WASHINGTON – Now that a federal judge in Richmond has refused to allow four presidential candidates to join Mitt Romney and Ron Paul on the Virginia primary ballot, there are concerns many would-be voters will now skip the March 6 primary.
Pat Mullins, Chairman of the Republican Party in Virginia, says turnout will be “way below” what they originally expected.
“We were thinking if all of them had been on the ballot, back when we were thinking about this in the fall, we could well have a million voters,” Mullins says. “We won’t have anywhere near that now.”
Mullins says the judge’s decision does not change how important the Commonwealth is when it comes to picking a Republican nominee.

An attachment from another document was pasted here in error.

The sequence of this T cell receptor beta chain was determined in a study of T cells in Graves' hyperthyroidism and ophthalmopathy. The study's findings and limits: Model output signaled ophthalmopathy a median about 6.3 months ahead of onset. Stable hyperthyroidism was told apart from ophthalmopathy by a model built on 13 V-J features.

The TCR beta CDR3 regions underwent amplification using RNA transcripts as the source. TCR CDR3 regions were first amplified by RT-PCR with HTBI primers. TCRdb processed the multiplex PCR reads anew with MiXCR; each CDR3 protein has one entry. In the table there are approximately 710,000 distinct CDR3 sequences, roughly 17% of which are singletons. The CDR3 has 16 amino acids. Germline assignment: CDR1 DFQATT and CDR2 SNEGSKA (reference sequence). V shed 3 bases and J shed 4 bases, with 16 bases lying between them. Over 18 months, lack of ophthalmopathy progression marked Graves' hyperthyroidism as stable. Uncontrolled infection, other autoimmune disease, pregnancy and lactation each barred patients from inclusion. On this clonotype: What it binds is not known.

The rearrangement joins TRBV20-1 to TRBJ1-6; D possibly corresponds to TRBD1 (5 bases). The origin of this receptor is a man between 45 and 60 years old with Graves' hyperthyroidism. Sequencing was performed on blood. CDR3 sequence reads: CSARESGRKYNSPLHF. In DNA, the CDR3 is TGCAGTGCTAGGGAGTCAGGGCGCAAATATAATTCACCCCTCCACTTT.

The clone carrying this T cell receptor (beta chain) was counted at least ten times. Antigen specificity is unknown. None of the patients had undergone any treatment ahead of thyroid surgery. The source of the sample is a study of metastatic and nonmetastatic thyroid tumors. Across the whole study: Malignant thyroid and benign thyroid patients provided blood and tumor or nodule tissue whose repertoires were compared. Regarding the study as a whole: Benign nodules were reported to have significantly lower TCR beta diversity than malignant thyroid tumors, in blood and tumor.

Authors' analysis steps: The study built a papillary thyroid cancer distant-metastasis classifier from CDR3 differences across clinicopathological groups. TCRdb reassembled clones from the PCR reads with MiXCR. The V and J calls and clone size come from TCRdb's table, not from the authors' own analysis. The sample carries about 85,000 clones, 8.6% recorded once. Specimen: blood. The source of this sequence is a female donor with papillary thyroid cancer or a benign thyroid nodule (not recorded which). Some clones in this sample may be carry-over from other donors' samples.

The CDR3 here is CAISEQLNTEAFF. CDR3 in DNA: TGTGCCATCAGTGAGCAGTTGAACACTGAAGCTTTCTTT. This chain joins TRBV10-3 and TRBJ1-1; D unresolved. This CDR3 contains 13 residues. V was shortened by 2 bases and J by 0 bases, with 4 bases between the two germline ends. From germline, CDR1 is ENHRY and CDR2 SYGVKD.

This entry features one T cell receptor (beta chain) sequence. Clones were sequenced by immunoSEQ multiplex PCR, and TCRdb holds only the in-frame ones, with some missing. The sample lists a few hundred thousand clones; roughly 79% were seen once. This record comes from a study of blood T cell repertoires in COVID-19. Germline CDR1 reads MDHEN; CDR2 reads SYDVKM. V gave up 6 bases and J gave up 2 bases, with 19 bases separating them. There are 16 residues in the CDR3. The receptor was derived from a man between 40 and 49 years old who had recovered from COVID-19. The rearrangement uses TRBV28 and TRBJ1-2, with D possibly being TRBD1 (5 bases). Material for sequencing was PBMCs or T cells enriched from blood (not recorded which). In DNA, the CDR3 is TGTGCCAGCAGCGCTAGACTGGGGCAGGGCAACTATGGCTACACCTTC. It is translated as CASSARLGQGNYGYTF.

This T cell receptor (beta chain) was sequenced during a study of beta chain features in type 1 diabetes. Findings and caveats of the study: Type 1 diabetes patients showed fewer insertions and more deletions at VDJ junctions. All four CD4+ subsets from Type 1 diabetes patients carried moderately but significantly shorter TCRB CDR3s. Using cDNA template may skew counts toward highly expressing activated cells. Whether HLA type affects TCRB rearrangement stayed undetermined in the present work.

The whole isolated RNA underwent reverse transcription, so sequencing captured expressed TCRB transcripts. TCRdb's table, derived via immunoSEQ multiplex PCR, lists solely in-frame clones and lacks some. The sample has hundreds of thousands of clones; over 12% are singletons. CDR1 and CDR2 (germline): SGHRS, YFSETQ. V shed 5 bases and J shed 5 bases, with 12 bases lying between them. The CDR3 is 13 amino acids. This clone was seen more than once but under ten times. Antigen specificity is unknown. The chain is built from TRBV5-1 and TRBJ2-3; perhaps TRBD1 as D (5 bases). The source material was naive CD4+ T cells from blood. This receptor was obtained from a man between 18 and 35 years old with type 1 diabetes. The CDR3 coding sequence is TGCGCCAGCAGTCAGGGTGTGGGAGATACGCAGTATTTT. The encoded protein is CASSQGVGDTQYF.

“We’ve got 49 votes at that Republican National Convention as opposed to New Hampshire where they’ve been 12, and Iowa not much more than that,” he says.
Newt Gingrich, Jon Huntsman, Rick Perry and Rick Santorum all mounted a legal challenge to Virginia’s ballot qualifying law. The law says each candidate much collect 10,000 signatures, including 400 from each congressional district.
The candidates argued that part of the law that requires the signatures to be collected by Virginia residents was unconstitutional.
Mullins says the judge told the candidates if they would have filed their lawsuit sooner, the judge would have ruled in their favor.
He wishes the situation was different.
“We would love to have had all the candidates on the ballot in Virginia.”